Anatomic distribution of bullet head injuries in combat fatalities
Gun-shot wound head injury comprises a substantial fraction of combat injuries and a major cause of death in the battlefield. Current shielding gear is totally ineffective against bullets, because bullet-proof materials are too heavy to be worn on the head. The aim of this work was to describe the anatomic distribution of bullet entry wounds to the head in combat fatalities and to discern whether distribution is random (null hypothesis) or not.
We retrospectively examined the forensic external examination reports of all Israeli Defense Forces combat fatalities during the years 2000 to 2004, the Second Lebanon War (2006), and Operation Cast Lead (2009) and mapped the exact anatomic location of all bullet entry wounds to the calvaria.
We found 76 gun-shot entry wounds to the heads of 49 fatalities. Among these wounds, the occipital and anterior-temporal regions were found to be hit significantly more often than expected compared with their relative surface area (p < 0.001 and p < 0.001, respectively). Fifty-five percent of all injuries occurred within 15% of the surface area of skull.
These findings imply that gun-shot entry wounds to the head are unevenly distributed. A partially bullet-proof protective helmet may prevent a substantial fraction of injuries (and fatalities) without a significant weight addition to the helmet.
Influence of personal armor on distribution of entry wounds: lessons learned from urban-setting warfare fatalities
This study was undertaken to examine the distribution of entry wounds resulting from firearms and shrapnel in soldiers wearing military personal armor systems (MPAS) in low-intensity urban combat conditions.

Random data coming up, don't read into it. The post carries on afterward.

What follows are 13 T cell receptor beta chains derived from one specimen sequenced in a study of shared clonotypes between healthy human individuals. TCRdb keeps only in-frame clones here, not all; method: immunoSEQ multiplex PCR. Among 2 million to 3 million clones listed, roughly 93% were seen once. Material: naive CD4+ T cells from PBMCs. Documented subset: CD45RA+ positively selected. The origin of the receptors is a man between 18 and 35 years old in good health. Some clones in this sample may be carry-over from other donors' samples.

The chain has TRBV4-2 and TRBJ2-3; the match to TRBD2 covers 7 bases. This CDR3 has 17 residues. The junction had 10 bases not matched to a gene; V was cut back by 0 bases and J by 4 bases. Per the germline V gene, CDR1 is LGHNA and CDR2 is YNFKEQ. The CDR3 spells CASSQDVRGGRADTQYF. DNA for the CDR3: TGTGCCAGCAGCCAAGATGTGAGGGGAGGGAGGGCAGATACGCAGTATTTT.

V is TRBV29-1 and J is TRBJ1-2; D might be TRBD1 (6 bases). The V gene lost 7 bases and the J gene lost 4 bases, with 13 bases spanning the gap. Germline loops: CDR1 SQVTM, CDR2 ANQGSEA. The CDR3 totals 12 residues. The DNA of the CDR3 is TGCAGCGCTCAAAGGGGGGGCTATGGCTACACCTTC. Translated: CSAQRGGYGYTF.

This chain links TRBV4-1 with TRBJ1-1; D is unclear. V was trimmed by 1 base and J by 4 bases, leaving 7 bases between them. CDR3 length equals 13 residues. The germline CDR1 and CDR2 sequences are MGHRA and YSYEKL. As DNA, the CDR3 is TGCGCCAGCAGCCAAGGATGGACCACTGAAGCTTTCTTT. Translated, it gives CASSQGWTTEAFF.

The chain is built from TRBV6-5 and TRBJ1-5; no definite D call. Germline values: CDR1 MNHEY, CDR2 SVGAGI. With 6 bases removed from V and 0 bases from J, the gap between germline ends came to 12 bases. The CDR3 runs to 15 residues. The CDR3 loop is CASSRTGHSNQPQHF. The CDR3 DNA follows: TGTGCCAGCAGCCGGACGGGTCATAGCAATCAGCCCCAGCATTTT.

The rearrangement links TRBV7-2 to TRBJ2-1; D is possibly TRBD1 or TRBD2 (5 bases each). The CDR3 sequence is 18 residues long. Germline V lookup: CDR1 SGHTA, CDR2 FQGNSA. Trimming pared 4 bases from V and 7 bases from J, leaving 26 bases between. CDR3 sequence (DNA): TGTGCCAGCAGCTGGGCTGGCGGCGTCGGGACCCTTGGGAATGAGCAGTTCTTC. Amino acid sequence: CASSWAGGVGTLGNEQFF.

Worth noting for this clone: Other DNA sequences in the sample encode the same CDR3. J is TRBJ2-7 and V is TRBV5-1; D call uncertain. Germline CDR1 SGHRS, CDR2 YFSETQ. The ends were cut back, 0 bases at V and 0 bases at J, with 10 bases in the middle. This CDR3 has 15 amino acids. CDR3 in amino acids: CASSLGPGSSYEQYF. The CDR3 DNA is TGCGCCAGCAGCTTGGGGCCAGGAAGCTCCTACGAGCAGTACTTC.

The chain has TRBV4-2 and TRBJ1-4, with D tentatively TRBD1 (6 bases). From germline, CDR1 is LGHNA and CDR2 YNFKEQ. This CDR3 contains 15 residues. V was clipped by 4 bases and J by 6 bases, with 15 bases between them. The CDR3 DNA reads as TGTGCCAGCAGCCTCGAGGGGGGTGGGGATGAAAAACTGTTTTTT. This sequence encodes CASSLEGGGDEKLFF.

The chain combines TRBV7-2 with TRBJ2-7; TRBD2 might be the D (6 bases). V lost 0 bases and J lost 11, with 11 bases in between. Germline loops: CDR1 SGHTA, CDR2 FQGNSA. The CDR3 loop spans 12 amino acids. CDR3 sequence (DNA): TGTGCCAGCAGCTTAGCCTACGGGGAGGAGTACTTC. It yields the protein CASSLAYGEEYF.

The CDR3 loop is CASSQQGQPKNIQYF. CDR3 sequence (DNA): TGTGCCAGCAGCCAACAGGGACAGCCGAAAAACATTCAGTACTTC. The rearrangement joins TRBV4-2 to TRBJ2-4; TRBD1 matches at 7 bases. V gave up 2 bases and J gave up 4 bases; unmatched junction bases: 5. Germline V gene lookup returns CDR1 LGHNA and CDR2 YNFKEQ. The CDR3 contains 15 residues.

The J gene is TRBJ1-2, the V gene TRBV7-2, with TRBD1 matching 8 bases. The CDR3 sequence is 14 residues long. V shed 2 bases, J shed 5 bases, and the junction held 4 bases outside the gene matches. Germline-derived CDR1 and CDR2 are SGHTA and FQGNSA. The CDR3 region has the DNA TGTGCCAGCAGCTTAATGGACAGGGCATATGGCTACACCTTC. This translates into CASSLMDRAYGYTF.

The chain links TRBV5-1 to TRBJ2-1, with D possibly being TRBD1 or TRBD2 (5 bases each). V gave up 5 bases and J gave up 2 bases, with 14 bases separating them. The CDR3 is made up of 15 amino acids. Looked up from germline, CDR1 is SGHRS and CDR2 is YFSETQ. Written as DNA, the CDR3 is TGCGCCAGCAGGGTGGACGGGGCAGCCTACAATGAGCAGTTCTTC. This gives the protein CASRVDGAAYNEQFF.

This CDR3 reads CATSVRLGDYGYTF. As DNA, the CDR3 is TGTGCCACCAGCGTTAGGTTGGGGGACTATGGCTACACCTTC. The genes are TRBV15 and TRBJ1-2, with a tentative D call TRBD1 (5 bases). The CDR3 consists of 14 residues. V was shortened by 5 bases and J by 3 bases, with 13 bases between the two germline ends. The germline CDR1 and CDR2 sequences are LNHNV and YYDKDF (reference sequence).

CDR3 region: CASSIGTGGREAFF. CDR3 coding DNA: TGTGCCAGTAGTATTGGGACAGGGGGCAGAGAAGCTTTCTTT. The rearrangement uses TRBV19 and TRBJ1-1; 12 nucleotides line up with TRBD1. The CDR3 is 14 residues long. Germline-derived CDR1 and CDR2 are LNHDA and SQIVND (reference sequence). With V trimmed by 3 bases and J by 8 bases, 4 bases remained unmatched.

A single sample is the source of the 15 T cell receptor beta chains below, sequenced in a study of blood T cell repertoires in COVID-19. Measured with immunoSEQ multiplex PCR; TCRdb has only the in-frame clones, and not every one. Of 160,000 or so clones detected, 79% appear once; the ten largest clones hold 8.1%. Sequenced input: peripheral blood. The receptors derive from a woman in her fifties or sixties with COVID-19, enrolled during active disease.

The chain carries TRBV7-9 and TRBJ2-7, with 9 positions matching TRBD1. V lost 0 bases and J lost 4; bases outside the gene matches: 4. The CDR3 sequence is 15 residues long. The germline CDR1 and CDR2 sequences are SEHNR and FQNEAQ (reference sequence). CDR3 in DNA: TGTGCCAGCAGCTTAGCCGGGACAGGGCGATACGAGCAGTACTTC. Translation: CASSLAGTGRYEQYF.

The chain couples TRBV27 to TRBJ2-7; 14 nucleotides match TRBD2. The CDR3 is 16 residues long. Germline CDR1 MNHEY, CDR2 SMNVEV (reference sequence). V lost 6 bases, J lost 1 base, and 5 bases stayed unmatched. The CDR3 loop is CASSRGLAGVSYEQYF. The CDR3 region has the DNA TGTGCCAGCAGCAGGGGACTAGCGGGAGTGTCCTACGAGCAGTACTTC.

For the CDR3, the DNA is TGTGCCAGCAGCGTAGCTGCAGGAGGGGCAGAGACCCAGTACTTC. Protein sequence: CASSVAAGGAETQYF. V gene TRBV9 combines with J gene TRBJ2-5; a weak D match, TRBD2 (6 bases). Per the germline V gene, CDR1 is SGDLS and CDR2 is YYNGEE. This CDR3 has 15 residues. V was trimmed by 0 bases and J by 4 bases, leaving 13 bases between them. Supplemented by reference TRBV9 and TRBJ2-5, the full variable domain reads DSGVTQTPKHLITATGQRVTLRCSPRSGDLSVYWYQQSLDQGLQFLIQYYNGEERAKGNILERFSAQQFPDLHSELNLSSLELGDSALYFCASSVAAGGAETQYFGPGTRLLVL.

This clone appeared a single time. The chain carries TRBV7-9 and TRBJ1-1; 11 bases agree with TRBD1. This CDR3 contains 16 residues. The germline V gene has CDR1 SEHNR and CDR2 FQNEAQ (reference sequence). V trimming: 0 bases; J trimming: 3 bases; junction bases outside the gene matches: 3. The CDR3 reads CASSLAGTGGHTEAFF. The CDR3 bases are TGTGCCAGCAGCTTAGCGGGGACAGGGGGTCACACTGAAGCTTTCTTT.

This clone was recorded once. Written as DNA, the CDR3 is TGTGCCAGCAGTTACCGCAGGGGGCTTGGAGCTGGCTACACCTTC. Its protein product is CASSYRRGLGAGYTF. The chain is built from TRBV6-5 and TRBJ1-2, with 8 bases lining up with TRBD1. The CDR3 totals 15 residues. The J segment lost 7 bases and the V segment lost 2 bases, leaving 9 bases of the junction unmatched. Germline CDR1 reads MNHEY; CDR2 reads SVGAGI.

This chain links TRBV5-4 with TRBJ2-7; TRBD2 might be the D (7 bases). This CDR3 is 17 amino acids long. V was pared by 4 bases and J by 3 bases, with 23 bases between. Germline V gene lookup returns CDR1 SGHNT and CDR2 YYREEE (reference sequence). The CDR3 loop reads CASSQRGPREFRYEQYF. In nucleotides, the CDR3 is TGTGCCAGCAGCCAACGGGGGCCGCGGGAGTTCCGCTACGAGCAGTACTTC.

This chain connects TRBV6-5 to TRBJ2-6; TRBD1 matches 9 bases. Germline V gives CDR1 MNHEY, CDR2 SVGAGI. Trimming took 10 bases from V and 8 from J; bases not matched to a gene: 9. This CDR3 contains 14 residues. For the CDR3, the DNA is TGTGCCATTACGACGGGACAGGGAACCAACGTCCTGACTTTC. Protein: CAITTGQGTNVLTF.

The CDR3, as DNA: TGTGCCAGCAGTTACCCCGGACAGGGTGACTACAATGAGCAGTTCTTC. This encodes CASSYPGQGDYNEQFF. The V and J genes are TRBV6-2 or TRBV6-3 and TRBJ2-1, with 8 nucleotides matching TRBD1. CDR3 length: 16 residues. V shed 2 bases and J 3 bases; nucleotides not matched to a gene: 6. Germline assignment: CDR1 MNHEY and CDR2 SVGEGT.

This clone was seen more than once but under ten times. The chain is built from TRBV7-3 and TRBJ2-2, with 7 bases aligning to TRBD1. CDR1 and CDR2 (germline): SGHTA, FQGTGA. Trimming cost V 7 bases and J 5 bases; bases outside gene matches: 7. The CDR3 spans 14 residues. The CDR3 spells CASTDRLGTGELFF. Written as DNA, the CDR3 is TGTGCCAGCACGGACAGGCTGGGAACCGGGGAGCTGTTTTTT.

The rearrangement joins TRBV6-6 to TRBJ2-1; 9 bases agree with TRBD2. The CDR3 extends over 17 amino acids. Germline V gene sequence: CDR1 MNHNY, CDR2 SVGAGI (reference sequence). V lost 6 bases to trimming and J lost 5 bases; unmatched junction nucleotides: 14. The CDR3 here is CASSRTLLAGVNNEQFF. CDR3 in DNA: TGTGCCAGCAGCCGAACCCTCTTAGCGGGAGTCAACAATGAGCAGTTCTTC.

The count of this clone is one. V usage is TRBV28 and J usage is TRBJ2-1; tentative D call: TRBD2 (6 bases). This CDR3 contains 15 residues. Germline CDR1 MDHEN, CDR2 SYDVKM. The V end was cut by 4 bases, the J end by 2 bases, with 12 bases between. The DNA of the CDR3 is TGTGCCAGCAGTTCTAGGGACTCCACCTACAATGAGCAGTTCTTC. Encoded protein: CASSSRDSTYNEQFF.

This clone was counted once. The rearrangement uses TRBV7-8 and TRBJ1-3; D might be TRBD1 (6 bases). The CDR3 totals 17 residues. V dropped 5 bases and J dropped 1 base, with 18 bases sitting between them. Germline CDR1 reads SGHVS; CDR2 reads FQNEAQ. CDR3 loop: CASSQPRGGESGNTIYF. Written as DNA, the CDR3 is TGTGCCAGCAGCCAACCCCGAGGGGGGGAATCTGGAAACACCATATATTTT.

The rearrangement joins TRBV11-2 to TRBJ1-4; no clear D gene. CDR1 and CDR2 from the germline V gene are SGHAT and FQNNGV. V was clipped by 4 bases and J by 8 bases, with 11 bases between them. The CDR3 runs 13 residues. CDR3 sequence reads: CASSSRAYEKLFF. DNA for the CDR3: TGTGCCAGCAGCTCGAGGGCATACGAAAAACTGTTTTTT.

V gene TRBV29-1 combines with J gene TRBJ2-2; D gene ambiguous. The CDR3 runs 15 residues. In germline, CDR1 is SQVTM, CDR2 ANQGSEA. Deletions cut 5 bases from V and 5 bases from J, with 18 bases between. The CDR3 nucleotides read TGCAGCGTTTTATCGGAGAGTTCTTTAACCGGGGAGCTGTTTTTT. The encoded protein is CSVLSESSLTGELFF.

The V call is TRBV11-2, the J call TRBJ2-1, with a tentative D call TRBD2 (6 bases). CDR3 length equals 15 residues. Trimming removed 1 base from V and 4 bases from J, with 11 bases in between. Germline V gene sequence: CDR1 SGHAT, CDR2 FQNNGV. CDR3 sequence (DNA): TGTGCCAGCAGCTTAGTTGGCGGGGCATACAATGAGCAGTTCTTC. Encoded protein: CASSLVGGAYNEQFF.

Data were collected for a retrospective analysis on all combat fatalities sustained by the Israeli Defense Force (IDF) between March 30, 2002, and April 22, 2002, during Defensive Shield Operation in the West Bank. Twenty-six of the 30 fatalities were evaluated in the Israeli National Center of Forensic Medicine.
A total of 149 entrance wounds were divided into shrapnel and bullet groups. The "face-neck" region had the highest density rate compared with other body regions in both shrapnel and bullet groups (2.97 and 2.41, respectively; p < 0.0001). In both groups, the overall prevalence of anterior injuries was significantly higher than posterior ones (78.9% vs. 21.1% in the shrapnel group and 68.5% vs. 31.5% in the bullet group, p < 0.001). However, anterior and posterior chest injuries had a reverse yet more even distribution (43.8% and 56.2% in the bullet group and 40% and 60% in the shrapnel group, respectively; p < 0.001). The difference in the average diameters of entry wounds in the covered versus uncovered regions (0.79 +/- 0.42 cm vs. 0.73 +/- 0.29 cm, respectively) was not statistically significant (p = 0.11).
The use of MPAS turned the face-neck region into the most vulnerable body part, as shown by its prominent density rate, especially in the shrapnel group. MPAS designed for urban setting warfare should provide maximal shielding both to the anterior and posterior chest regions. The diameter of entrance wounds in the covered versus the uncovered areas was not statistically significant, suggesting that only a minor deformation of the bullet takes place while traversing the Kevlar vest.